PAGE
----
The Honolulu Star-Advertiser Kokua Line column
Nov 23, 2012 (The Honolulu Star-Advertiser - McClatchy-Tribune Information Services via COMTEX) --
Question: It seems the utilities are no longer "replacing" utility poles. Instead, when a pole is unsafe, due to age or termites, or even when it's been knocked partially down by an auto, they place a new pole next to the old one, sometimes strapping them together. Hawaiian Electric Co. transfers their lines to the new pole as soon as it is in, but the phone lines, cable lines and usually street lights are left on the old pole, even when they are inches apart. There has been a lot of talk about view planes lately, but this seems to be the norm and is cluttering the skyline. I see this all over the island, and in Kailua if I go one mile down the road, I will see six sets of double poles. Why is this the norm Who is responsible
Answer: Hawaiian Electric ultimately is responsible for removing the poles, but removal also depends on when the other utilities complete their work.
HECO was "striving" to replace about 1,200 aging poles this year as part of its move to upgrade Oahu's electric infrastructure to strengthen the grid and improve service, said spokesman Peter Rosegg.
In addition to power lines, many poles hold cable television and telephone lines and street lights.
In replacing the aging poles, HECO tries to coordinate with other utilities, the state and city "so equipment can be transferred promptly," Rosegg said. "But in cases when it cannot, old poles are secured in place until others can transfer their equipment."
He added that HECO doesn't keep track of when its "pole partners" complete their work, although there is ongoing informal communication among everyone involved.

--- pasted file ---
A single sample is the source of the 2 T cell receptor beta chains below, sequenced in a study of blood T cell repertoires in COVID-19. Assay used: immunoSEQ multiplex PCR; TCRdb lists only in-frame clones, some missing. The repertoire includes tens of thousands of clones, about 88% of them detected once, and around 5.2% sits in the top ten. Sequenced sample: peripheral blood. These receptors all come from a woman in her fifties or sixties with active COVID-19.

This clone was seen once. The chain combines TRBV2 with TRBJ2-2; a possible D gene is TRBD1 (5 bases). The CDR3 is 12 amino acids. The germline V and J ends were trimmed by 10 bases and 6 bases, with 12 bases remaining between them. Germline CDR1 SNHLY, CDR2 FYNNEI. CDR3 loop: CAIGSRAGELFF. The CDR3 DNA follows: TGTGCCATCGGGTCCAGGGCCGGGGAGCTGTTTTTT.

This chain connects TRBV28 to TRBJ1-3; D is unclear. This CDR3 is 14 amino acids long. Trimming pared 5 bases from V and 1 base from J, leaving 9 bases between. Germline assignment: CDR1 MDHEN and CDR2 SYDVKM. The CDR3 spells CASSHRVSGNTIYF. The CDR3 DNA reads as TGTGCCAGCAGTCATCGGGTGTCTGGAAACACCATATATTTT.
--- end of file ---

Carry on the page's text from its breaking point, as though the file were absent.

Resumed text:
Asked where the poles come from and where they end up, Rosegg said they come from a mainland firm that treats and pressurizes logs gotten chiefly from the Pacific Northwest.
Costs vary depending on the length of the poles, ranging from several hundred dollars to several thousand for "exceptionally tall poles."
Old poles, removed by a contractor, are sent to the landfill because they are not appropriate for other uses, Rosegg said.
BWS DISCHARGE UPDATE
The state Department of Health's Clean Water Branch has completed its investigation into a complaint brought by a "Kokua Line" reader about what he said was an inordinate amount of water being discharged by the Board of Water Supply at its Waialua Wells facility (see is.gd/uvIQvb).
The branch has confirmed with BWS "that there is an erosion problem being caused by BWS discharge, and a water dispersing device or some other option will be required," said Health Department spokeswoman Janice Okubo.
She said BWS has agreed to work with the owner or lessee of the property where the water is being discharged "to mitigate the situation and resolve the problem."
The Clean Water Branch staff will help facilitate a resolution between the two parties, Okubo said. "Hopefully, the two parties can work together to come to a mutually agreed upon solution to the erosion being caused by the water discharge."
BWS, meanwhile, is continuing to work with the Health Department "to look into what can be done within its easement to mitigate this issue," said spokeswoman Tracy Burgo.
Okubo said no penalty or "any enforcement" is involved. She also said the Clean Water Branch does not require a permit in this situation.
To a kind lady. Last month I parked at Costco Gentry and walked toward the store. A lady with two children and husband waved to me excitedly and called out. I finally realized she was waving to me. She told me I had dropped my wallet. I thanked her but didn't get her name. This kupuna appreciates this kind gesture deeply. May she be blessed. -- Grace
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